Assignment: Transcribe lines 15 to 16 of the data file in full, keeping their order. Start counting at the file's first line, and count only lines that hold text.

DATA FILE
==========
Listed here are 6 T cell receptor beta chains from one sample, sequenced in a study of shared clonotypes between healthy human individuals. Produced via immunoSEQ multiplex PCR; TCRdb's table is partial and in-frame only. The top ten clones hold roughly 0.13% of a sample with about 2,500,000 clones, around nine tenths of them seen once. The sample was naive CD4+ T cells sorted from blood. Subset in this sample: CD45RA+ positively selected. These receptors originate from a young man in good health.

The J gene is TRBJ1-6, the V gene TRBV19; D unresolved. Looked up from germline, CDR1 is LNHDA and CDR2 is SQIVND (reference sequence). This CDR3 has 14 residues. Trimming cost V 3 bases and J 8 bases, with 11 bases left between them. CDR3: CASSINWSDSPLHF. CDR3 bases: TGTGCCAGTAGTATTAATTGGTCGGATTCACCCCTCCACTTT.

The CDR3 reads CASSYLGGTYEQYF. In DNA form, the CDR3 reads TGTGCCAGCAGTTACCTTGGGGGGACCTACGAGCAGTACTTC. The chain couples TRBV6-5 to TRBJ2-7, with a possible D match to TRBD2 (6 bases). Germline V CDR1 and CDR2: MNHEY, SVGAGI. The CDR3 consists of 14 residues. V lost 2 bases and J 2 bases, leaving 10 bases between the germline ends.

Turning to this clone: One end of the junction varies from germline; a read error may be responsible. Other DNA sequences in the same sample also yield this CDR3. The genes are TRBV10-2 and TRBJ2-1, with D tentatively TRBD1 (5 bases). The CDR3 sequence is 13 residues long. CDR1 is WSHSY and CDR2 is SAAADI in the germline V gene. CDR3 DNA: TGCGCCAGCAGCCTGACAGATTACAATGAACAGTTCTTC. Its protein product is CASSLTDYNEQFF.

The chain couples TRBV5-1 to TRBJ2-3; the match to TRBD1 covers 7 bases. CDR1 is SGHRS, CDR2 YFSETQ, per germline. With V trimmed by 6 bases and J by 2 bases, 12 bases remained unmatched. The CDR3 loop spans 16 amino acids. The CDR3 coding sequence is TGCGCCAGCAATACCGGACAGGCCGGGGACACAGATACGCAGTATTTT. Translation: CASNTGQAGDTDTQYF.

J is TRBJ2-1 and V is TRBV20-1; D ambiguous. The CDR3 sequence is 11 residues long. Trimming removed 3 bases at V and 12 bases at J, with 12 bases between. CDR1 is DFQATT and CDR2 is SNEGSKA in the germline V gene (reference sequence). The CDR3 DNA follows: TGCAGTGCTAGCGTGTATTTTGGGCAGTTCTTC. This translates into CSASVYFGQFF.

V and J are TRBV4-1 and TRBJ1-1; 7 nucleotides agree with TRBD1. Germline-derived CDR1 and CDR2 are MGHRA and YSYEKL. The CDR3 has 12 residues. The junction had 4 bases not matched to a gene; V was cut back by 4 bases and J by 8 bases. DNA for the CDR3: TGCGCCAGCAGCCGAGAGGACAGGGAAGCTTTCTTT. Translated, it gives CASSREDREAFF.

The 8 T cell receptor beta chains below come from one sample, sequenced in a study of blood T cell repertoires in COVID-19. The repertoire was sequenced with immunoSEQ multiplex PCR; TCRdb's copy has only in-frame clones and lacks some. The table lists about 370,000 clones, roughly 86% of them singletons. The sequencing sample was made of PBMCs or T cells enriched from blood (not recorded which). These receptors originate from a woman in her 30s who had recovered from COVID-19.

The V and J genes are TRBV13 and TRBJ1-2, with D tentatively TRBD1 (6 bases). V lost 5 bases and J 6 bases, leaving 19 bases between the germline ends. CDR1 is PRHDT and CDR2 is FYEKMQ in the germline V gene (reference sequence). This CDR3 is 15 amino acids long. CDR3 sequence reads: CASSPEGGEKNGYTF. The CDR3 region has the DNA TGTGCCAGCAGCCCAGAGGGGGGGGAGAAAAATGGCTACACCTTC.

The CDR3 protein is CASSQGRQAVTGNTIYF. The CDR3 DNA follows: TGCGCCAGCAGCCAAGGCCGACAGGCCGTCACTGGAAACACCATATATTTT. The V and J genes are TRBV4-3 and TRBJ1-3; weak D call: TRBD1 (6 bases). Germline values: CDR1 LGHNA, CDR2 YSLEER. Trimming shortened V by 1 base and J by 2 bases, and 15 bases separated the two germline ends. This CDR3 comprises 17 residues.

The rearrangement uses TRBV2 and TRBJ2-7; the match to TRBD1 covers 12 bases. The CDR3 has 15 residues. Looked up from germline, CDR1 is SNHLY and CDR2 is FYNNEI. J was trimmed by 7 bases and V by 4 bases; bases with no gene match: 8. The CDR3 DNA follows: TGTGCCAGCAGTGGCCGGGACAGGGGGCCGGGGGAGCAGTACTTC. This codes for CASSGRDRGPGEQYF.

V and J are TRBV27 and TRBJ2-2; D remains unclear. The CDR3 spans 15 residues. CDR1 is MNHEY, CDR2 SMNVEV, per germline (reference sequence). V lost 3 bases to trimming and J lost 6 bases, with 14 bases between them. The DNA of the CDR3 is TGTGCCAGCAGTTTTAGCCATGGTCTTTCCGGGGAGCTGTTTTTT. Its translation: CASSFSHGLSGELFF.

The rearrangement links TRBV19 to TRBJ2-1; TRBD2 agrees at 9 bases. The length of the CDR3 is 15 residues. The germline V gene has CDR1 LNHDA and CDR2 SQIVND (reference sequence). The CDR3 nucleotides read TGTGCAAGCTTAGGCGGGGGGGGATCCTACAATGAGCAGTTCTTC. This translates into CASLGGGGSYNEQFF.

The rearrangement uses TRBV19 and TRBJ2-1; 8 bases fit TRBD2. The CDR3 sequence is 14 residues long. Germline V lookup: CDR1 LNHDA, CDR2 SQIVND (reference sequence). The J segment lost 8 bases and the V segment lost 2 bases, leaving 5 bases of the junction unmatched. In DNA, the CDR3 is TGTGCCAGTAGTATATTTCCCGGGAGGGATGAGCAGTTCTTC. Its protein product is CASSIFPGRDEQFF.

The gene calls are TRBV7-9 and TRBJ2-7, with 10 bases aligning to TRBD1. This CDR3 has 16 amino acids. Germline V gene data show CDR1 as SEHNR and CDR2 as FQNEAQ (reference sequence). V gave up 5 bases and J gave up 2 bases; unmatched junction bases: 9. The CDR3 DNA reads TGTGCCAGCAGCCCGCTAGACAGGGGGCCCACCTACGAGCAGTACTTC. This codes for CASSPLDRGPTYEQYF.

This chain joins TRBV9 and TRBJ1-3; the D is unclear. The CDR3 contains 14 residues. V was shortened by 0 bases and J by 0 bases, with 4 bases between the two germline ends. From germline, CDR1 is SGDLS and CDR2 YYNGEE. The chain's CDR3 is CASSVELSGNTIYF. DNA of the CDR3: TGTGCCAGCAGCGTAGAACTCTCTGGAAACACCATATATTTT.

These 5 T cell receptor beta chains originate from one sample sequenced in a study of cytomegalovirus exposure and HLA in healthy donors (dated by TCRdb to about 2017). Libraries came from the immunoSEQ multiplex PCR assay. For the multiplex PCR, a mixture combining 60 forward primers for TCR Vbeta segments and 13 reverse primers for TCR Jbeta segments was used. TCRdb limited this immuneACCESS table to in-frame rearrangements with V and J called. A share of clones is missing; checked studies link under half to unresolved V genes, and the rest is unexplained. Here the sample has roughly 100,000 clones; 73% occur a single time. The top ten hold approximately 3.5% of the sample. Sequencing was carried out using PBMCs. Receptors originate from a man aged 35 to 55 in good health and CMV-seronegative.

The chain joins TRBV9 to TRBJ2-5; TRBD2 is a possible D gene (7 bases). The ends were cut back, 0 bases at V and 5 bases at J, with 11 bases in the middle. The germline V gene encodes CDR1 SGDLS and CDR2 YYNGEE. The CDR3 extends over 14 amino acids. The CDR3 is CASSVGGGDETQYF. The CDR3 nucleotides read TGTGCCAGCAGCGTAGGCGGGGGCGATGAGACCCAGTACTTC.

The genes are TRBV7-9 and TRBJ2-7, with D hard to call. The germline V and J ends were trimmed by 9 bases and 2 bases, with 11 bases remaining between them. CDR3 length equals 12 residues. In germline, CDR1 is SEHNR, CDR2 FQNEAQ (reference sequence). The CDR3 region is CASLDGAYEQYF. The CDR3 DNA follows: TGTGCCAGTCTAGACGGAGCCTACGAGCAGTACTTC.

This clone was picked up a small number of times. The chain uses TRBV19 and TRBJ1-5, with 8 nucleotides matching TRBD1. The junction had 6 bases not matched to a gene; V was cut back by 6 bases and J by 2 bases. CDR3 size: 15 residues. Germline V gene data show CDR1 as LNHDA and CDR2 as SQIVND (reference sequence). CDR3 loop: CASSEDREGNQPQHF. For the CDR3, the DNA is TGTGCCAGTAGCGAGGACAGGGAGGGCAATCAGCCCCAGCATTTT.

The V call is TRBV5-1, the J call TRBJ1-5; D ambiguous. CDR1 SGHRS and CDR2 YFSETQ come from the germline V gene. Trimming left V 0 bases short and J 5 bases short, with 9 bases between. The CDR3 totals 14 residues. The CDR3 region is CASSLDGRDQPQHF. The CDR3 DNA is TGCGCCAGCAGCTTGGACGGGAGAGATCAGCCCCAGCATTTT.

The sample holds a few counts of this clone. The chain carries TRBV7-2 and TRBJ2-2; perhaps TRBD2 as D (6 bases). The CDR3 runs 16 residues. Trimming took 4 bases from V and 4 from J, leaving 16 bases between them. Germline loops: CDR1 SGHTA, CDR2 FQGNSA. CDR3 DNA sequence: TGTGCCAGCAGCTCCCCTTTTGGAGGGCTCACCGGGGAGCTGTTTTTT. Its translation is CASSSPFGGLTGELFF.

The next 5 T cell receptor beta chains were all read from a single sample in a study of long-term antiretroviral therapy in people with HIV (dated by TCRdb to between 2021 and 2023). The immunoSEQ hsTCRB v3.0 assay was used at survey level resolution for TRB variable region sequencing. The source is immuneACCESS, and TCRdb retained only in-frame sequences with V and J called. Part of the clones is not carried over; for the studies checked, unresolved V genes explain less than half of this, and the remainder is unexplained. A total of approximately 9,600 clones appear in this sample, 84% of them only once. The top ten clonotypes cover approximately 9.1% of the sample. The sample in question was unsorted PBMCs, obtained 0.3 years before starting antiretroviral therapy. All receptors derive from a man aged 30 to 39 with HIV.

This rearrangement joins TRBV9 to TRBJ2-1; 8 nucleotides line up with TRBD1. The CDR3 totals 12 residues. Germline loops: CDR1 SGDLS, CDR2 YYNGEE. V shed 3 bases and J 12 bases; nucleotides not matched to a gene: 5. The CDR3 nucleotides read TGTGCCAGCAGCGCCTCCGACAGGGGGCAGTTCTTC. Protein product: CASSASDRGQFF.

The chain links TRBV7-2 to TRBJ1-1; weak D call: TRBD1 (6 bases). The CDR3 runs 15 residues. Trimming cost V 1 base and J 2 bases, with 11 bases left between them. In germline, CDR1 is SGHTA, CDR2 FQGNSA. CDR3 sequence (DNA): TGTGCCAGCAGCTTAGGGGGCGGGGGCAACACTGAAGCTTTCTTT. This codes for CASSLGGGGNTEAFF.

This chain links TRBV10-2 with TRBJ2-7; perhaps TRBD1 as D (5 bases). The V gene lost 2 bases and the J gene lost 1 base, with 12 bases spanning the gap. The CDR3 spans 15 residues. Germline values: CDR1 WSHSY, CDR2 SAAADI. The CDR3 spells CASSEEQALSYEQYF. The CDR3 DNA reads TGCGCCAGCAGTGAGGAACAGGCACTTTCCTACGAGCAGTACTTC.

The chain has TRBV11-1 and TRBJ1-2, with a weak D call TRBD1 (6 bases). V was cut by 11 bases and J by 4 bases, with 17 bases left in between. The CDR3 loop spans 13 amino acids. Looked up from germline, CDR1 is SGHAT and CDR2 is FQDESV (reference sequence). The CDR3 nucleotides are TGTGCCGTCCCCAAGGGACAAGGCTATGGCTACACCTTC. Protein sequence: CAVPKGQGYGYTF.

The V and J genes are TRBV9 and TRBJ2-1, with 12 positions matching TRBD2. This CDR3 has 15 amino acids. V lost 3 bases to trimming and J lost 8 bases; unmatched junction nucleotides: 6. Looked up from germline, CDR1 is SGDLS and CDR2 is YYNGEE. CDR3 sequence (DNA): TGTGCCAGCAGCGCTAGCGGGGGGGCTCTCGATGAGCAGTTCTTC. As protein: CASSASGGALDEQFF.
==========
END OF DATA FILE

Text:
The gene calls are TRBV7-9 and TRBJ2-7, with 10 bases aligning to TRBD1. This CDR3 has 16 amino acids. Germline V gene data show CDR1 as SEHNR and CDR2 as FQNEAQ (reference sequence). V gave up 5 bases and J gave up 2 bases; unmatched junction bases: 9. The CDR3 DNA reads TGTGCCAGCAGCCCGCTAGACAGGGGGCCCACCTACGAGCAGTACTTC. This codes for CASSPLDRGPTYEQYF.

This chain joins TRBV9 and TRBJ1-3; the D is unclear. The CDR3 contains 14 residues. V was shortened by 0 bases and J by 0 bases, with 4 bases between the two germline ends. From germline, CDR1 is SGDLS and CDR2 YYNGEE. The chain's CDR3 is CASSVELSGNTIYF. DNA of the CDR3: TGTGCCAGCAGCGTAGAACTCTCTGGAAACACCATATATTTT.